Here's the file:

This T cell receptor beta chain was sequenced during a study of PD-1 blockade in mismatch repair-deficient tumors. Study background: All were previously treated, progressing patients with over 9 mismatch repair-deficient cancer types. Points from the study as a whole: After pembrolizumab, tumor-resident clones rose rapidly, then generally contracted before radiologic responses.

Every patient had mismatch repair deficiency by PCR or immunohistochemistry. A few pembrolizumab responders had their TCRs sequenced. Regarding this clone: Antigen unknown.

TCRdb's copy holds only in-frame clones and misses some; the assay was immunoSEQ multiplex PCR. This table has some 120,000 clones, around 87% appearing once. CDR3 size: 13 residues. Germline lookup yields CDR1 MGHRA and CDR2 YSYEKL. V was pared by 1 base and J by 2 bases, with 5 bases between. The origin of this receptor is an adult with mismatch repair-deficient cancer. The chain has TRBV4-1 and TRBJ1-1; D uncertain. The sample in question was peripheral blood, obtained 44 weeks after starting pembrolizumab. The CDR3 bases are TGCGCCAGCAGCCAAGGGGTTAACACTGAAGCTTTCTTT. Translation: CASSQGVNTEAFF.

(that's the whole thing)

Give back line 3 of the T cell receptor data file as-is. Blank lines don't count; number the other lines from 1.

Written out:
TCRdb's copy holds only in-frame clones and misses some; the assay was immunoSEQ multiplex PCR. This table has some 120,000 clones, around 87% appearing once. CDR3 size: 13 residues. Germline lookup yields CDR1 MGHRA and CDR2 YSYEKL. V was pared by 1 base and J by 2 bases, with 5 bases between. The origin of this receptor is an adult with mismatch repair-deficient cancer. The chain has TRBV4-1 and TRBJ1-1; D uncertain. The sample in question was peripheral blood, obtained 44 weeks after starting pembrolizumab. The CDR3 bases are TGCGCCAGCAGCCAAGGGGTTAACACTGAAGCTTTCTTT. Translation: CASSQGVNTEAFF.